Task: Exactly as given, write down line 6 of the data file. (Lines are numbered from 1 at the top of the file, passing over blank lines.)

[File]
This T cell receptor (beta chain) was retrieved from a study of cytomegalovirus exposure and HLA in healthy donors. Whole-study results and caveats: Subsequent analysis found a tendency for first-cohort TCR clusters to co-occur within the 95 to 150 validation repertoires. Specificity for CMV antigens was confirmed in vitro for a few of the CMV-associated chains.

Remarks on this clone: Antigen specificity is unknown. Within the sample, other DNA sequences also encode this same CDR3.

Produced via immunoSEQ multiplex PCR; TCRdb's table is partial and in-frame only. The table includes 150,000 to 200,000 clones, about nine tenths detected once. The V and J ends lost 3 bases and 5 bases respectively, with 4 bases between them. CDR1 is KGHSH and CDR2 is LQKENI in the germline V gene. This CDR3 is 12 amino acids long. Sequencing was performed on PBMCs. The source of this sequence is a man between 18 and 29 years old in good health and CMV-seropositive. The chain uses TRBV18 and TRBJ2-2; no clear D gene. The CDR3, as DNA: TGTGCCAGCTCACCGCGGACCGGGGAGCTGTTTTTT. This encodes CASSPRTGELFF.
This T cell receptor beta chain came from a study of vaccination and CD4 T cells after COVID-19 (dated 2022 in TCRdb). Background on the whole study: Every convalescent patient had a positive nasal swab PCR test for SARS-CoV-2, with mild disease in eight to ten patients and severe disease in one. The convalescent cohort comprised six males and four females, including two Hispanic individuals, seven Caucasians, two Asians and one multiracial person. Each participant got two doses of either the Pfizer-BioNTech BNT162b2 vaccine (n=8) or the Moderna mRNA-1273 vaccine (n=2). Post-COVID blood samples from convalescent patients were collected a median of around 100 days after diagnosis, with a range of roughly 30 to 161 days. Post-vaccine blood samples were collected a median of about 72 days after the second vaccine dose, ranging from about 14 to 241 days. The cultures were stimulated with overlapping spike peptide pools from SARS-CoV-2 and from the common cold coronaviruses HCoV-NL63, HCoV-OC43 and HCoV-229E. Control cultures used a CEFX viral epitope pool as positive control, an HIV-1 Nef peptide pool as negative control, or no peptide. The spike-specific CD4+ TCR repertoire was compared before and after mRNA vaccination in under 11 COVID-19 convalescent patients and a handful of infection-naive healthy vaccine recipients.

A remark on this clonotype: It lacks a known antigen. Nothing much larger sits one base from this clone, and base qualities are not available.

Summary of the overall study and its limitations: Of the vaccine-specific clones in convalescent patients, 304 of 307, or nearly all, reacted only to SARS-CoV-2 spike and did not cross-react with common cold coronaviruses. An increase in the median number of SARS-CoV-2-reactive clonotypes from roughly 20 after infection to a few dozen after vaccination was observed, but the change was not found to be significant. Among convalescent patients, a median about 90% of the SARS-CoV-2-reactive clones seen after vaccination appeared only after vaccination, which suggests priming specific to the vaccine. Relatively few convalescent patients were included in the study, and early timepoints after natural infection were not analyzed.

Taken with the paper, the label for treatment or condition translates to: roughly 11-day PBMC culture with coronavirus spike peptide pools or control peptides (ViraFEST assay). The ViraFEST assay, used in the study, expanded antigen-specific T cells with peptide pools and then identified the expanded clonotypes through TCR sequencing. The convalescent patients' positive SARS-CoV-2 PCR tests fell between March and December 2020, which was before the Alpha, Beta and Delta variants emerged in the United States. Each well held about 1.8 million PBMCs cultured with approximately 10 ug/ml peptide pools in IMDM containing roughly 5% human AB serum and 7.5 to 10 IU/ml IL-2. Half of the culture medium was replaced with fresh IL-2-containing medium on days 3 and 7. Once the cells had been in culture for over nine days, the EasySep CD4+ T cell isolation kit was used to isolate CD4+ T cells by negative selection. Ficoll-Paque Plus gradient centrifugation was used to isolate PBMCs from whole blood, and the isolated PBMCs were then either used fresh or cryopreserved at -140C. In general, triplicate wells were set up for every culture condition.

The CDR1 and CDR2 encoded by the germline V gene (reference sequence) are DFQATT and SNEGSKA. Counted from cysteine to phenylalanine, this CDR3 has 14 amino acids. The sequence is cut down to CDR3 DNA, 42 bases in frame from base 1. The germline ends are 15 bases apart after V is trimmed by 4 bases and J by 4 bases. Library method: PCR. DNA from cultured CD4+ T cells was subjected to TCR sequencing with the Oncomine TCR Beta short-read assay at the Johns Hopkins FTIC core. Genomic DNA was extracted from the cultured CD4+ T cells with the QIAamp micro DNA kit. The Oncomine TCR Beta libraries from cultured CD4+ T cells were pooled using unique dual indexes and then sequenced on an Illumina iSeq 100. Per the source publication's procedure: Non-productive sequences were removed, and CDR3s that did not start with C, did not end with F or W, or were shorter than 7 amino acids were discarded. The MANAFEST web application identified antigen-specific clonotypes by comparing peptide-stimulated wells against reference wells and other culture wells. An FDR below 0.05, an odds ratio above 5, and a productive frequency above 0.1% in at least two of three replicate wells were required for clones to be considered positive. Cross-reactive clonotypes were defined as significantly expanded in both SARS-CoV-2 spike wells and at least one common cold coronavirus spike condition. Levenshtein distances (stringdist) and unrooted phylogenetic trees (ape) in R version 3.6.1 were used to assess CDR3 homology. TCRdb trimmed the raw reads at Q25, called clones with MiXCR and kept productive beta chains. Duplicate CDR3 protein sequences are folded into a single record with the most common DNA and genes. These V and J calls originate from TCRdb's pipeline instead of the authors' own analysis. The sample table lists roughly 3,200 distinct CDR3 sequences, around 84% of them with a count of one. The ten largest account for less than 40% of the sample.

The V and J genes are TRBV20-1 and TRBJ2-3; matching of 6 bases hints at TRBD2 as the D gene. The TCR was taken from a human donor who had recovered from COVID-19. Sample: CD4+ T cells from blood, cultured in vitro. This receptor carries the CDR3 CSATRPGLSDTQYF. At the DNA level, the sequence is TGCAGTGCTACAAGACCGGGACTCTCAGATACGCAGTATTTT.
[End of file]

Summary of the overall study and its limitations: Of the vaccine-specific clones in convalescent patients, 304 of 307, or nearly all, reacted only to SARS-CoV-2 spike and did not cross-react with common cold coronaviruses. An increase in the median number of SARS-CoV-2-reactive clonotypes from roughly 20 after infection to a few dozen after vaccination was observed, but the change was not found to be significant. Among convalescent patients, a median about 90% of the SARS-CoV-2-reactive clones seen after vaccination appeared only after vaccination, which suggests priming specific to the vaccine. Relatively few convalescent patients were included in the study, and early timepoints after natural infection were not analyzed.